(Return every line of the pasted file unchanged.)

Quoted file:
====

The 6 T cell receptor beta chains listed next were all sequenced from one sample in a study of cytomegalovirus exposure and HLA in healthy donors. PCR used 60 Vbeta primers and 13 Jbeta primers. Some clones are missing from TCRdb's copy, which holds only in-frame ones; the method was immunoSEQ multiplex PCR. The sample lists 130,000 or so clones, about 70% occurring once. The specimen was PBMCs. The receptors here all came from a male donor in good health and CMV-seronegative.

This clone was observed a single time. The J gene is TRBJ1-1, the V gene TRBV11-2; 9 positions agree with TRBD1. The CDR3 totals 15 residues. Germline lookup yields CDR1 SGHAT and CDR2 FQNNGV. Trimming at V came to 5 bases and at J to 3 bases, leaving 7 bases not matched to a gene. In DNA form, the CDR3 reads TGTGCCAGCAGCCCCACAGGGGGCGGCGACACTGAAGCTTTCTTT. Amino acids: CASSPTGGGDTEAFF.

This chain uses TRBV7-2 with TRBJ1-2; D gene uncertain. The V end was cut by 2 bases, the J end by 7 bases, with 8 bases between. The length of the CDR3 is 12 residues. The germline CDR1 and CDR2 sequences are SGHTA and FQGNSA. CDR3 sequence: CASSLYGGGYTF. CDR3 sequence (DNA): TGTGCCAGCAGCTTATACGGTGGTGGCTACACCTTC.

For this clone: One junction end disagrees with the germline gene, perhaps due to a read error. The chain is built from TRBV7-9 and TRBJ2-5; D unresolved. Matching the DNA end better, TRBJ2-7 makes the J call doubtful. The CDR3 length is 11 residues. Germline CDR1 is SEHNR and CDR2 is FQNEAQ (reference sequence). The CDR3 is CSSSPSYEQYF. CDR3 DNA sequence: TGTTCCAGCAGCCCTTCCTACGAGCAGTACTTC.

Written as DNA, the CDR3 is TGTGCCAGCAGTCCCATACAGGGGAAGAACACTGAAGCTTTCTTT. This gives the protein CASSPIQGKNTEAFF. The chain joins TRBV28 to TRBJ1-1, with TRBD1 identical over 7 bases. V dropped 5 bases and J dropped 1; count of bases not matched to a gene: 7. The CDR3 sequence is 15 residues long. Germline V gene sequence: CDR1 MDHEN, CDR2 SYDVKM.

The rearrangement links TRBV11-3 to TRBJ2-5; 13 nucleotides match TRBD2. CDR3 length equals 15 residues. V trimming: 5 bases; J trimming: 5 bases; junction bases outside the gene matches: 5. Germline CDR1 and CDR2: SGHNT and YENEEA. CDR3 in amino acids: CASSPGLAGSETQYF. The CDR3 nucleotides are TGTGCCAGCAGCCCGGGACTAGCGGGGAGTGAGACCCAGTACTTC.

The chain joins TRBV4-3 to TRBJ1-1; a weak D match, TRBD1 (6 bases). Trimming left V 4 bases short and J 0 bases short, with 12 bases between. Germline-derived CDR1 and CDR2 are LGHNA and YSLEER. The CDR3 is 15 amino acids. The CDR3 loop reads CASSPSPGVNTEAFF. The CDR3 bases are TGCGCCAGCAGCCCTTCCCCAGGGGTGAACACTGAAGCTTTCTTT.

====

The 6 T cell receptor beta chains listed next were all sequenced from one sample in a study of cytomegalovirus exposure and HLA in healthy donors. PCR used 60 Vbeta primers and 13 Jbeta primers. Some clones are missing from TCRdb's copy, which holds only in-frame ones; the method was immunoSEQ multiplex PCR. The sample lists 130,000 or so clones, about 70% occurring once. The specimen was PBMCs. The receptors here all came from a male donor in good health and CMV-seronegative.

This clone was observed a single time. The J gene is TRBJ1-1, the V gene TRBV11-2; 9 positions agree with TRBD1. The CDR3 totals 15 residues. Germline lookup yields CDR1 SGHAT and CDR2 FQNNGV. Trimming at V came to 5 bases and at J to 3 bases, leaving 7 bases not matched to a gene. In DNA form, the CDR3 reads TGTGCCAGCAGCCCCACAGGGGGCGGCGACACTGAAGCTTTCTTT. Amino acids: CASSPTGGGDTEAFF.

This chain uses TRBV7-2 with TRBJ1-2; D gene uncertain. The V end was cut by 2 bases, the J end by 7 bases, with 8 bases between. The length of the CDR3 is 12 residues. The germline CDR1 and CDR2 sequences are SGHTA and FQGNSA. CDR3 sequence: CASSLYGGGYTF. CDR3 sequence (DNA): TGTGCCAGCAGCTTATACGGTGGTGGCTACACCTTC.

For this clone: One junction end disagrees with the germline gene, perhaps due to a read error. The chain is built from TRBV7-9 and TRBJ2-5; D unresolved. Matching the DNA end better, TRBJ2-7 makes the J call doubtful. The CDR3 length is 11 residues. Germline CDR1 is SEHNR and CDR2 is FQNEAQ (reference sequence). The CDR3 is CSSSPSYEQYF. CDR3 DNA sequence: TGTTCCAGCAGCCCTTCCTACGAGCAGTACTTC.

Written as DNA, the CDR3 is TGTGCCAGCAGTCCCATACAGGGGAAGAACACTGAAGCTTTCTTT. This gives the protein CASSPIQGKNTEAFF. The chain joins TRBV28 to TRBJ1-1, with TRBD1 identical over 7 bases. V dropped 5 bases and J dropped 1; count of bases not matched to a gene: 7. The CDR3 sequence is 15 residues long. Germline V gene sequence: CDR1 MDHEN, CDR2 SYDVKM.

The rearrangement links TRBV11-3 to TRBJ2-5; 13 nucleotides match TRBD2. CDR3 length equals 15 residues. V trimming: 5 bases; J trimming: 5 bases; junction bases outside the gene matches: 5. Germline CDR1 and CDR2: SGHNT and YENEEA. CDR3 in amino acids: CASSPGLAGSETQYF. The CDR3 nucleotides are TGTGCCAGCAGCCCGGGACTAGCGGGGAGTGAGACCCAGTACTTC.

The chain joins TRBV4-3 to TRBJ1-1; a weak D match, TRBD1 (6 bases). Trimming left V 4 bases short and J 0 bases short, with 12 bases between. Germline-derived CDR1 and CDR2 are LGHNA and YSLEER. The CDR3 is 15 amino acids. The CDR3 loop reads CASSPSPGVNTEAFF. The CDR3 bases are TGCGCCAGCAGCCCTTCCCCAGGGGTGAACACTGAAGCTTTCTTT.